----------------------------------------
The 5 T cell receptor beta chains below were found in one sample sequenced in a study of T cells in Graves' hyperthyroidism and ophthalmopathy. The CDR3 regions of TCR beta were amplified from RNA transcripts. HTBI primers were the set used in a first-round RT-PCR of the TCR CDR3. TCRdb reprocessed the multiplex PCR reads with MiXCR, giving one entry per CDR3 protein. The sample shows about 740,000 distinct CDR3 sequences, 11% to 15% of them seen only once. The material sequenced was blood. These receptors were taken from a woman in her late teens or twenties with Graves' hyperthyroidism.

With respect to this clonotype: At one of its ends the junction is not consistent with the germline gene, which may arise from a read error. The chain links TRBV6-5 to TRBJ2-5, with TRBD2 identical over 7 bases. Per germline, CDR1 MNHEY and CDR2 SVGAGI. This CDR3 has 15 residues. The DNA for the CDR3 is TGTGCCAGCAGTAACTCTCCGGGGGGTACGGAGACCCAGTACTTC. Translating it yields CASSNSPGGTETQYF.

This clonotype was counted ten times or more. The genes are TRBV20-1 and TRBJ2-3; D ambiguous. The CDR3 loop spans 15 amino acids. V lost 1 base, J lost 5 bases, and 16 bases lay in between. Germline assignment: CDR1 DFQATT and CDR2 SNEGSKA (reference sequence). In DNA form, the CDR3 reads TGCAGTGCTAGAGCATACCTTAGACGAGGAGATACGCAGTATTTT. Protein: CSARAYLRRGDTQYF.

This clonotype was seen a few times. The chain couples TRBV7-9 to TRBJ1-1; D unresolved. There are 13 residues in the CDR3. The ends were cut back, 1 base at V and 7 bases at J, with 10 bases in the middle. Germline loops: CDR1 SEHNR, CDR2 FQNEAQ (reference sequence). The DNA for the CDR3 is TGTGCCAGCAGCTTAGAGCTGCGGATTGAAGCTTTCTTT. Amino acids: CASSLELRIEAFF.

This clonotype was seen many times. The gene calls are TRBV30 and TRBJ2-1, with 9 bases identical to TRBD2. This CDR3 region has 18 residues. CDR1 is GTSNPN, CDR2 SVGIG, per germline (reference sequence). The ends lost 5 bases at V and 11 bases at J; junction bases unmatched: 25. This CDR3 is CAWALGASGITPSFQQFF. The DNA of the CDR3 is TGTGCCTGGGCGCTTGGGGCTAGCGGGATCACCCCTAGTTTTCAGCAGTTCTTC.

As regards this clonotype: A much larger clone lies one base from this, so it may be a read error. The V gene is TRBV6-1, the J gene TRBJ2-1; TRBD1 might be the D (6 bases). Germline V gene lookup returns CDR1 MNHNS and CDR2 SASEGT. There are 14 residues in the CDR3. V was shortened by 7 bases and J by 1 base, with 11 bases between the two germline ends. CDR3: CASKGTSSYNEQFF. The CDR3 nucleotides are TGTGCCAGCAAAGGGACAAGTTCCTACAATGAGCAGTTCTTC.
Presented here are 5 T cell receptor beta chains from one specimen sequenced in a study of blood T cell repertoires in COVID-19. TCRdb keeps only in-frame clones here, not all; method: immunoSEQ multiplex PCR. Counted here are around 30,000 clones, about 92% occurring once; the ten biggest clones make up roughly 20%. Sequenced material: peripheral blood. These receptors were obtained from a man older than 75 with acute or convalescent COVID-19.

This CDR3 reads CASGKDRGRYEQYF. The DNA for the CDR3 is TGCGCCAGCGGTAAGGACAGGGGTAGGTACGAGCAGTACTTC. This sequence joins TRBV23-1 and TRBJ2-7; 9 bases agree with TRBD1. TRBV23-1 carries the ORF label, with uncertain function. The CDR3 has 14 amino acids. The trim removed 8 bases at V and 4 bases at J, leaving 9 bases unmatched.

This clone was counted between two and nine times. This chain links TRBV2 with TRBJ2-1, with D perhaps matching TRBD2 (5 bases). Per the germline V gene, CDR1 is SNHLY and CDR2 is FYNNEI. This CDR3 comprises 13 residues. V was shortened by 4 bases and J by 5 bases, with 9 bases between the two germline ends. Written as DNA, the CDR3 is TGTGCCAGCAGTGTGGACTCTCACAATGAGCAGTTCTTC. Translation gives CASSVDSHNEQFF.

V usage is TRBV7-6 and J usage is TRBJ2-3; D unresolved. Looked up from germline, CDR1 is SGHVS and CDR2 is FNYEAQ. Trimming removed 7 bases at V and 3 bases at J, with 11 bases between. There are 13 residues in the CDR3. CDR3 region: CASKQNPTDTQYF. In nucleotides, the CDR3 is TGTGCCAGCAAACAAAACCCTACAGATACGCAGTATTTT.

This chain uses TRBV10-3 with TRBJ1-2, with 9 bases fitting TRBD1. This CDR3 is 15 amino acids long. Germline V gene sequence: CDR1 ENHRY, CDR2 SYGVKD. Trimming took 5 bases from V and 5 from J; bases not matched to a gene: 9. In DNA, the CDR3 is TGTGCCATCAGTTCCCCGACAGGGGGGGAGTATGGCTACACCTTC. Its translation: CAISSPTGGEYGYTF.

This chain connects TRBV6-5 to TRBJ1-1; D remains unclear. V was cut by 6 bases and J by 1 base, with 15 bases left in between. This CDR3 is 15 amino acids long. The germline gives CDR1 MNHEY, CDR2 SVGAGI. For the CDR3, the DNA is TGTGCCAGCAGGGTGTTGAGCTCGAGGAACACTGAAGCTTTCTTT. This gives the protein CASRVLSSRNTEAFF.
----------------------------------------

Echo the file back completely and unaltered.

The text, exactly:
The 5 T cell receptor beta chains below were found in one sample sequenced in a study of T cells in Graves' hyperthyroidism and ophthalmopathy. The CDR3 regions of TCR beta were amplified from RNA transcripts. HTBI primers were the set used in a first-round RT-PCR of the TCR CDR3. TCRdb reprocessed the multiplex PCR reads with MiXCR, giving one entry per CDR3 protein. The sample shows about 740,000 distinct CDR3 sequences, 11% to 15% of them seen only once. The material sequenced was blood. These receptors were taken from a woman in her late teens or twenties with Graves' hyperthyroidism.

With respect to this clonotype: At one of its ends the junction is not consistent with the germline gene, which may arise from a read error. The chain links TRBV6-5 to TRBJ2-5, with TRBD2 identical over 7 bases. Per germline, CDR1 MNHEY and CDR2 SVGAGI. This CDR3 has 15 residues. The DNA for the CDR3 is TGTGCCAGCAGTAACTCTCCGGGGGGTACGGAGACCCAGTACTTC. Translating it yields CASSNSPGGTETQYF.

This clonotype was counted ten times or more. The genes are TRBV20-1 and TRBJ2-3; D ambiguous. The CDR3 loop spans 15 amino acids. V lost 1 base, J lost 5 bases, and 16 bases lay in between. Germline assignment: CDR1 DFQATT and CDR2 SNEGSKA (reference sequence). In DNA form, the CDR3 reads TGCAGTGCTAGAGCATACCTTAGACGAGGAGATACGCAGTATTTT. Protein: CSARAYLRRGDTQYF.

This clonotype was seen a few times. The chain couples TRBV7-9 to TRBJ1-1; D unresolved. There are 13 residues in the CDR3. The ends were cut back, 1 base at V and 7 bases at J, with 10 bases in the middle. Germline loops: CDR1 SEHNR, CDR2 FQNEAQ (reference sequence). The DNA for the CDR3 is TGTGCCAGCAGCTTAGAGCTGCGGATTGAAGCTTTCTTT. Amino acids: CASSLELRIEAFF.

This clonotype was seen many times. The gene calls are TRBV30 and TRBJ2-1, with 9 bases identical to TRBD2. This CDR3 region has 18 residues. CDR1 is GTSNPN, CDR2 SVGIG, per germline (reference sequence). The ends lost 5 bases at V and 11 bases at J; junction bases unmatched: 25. This CDR3 is CAWALGASGITPSFQQFF. The DNA of the CDR3 is TGTGCCTGGGCGCTTGGGGCTAGCGGGATCACCCCTAGTTTTCAGCAGTTCTTC.

As regards this clonotype: A much larger clone lies one base from this, so it may be a read error. The V gene is TRBV6-1, the J gene TRBJ2-1; TRBD1 might be the D (6 bases). Germline V gene lookup returns CDR1 MNHNS and CDR2 SASEGT. There are 14 residues in the CDR3. V was shortened by 7 bases and J by 1 base, with 11 bases between the two germline ends. CDR3: CASKGTSSYNEQFF. The CDR3 nucleotides are TGTGCCAGCAAAGGGACAAGTTCCTACAATGAGCAGTTCTTC.
Presented here are 5 T cell receptor beta chains from one specimen sequenced in a study of blood T cell repertoires in COVID-19. TCRdb keeps only in-frame clones here, not all; method: immunoSEQ multiplex PCR. Counted here are around 30,000 clones, about 92% occurring once; the ten biggest clones make up roughly 20%. Sequenced material: peripheral blood. These receptors were obtained from a man older than 75 with acute or convalescent COVID-19.

This CDR3 reads CASGKDRGRYEQYF. The DNA for the CDR3 is TGCGCCAGCGGTAAGGACAGGGGTAGGTACGAGCAGTACTTC. This sequence joins TRBV23-1 and TRBJ2-7; 9 bases agree with TRBD1. TRBV23-1 carries the ORF label, with uncertain function. The CDR3 has 14 amino acids. The trim removed 8 bases at V and 4 bases at J, leaving 9 bases unmatched.

This clone was counted between two and nine times. This chain links TRBV2 with TRBJ2-1, with D perhaps matching TRBD2 (5 bases). Per the germline V gene, CDR1 is SNHLY and CDR2 is FYNNEI. This CDR3 comprises 13 residues. V was shortened by 4 bases and J by 5 bases, with 9 bases between the two germline ends. Written as DNA, the CDR3 is TGTGCCAGCAGTGTGGACTCTCACAATGAGCAGTTCTTC. Translation gives CASSVDSHNEQFF.

V usage is TRBV7-6 and J usage is TRBJ2-3; D unresolved. Looked up from germline, CDR1 is SGHVS and CDR2 is FNYEAQ. Trimming removed 7 bases at V and 3 bases at J, with 11 bases between. There are 13 residues in the CDR3. CDR3 region: CASKQNPTDTQYF. In nucleotides, the CDR3 is TGTGCCAGCAAACAAAACCCTACAGATACGCAGTATTTT.

This chain uses TRBV10-3 with TRBJ1-2, with 9 bases fitting TRBD1. This CDR3 is 15 amino acids long. Germline V gene sequence: CDR1 ENHRY, CDR2 SYGVKD. Trimming took 5 bases from V and 5 from J; bases not matched to a gene: 9. In DNA, the CDR3 is TGTGCCATCAGTTCCCCGACAGGGGGGGAGTATGGCTACACCTTC. Its translation: CAISSPTGGEYGYTF.

This chain connects TRBV6-5 to TRBJ1-1; D remains unclear. V was cut by 6 bases and J by 1 base, with 15 bases left in between. This CDR3 is 15 amino acids long. The germline gives CDR1 MNHEY, CDR2 SVGAGI. For the CDR3, the DNA is TGTGCCAGCAGGGTGTTGAGCTCGAGGAACACTGAAGCTTTCTTT. This gives the protein CASRVLSSRNTEAFF.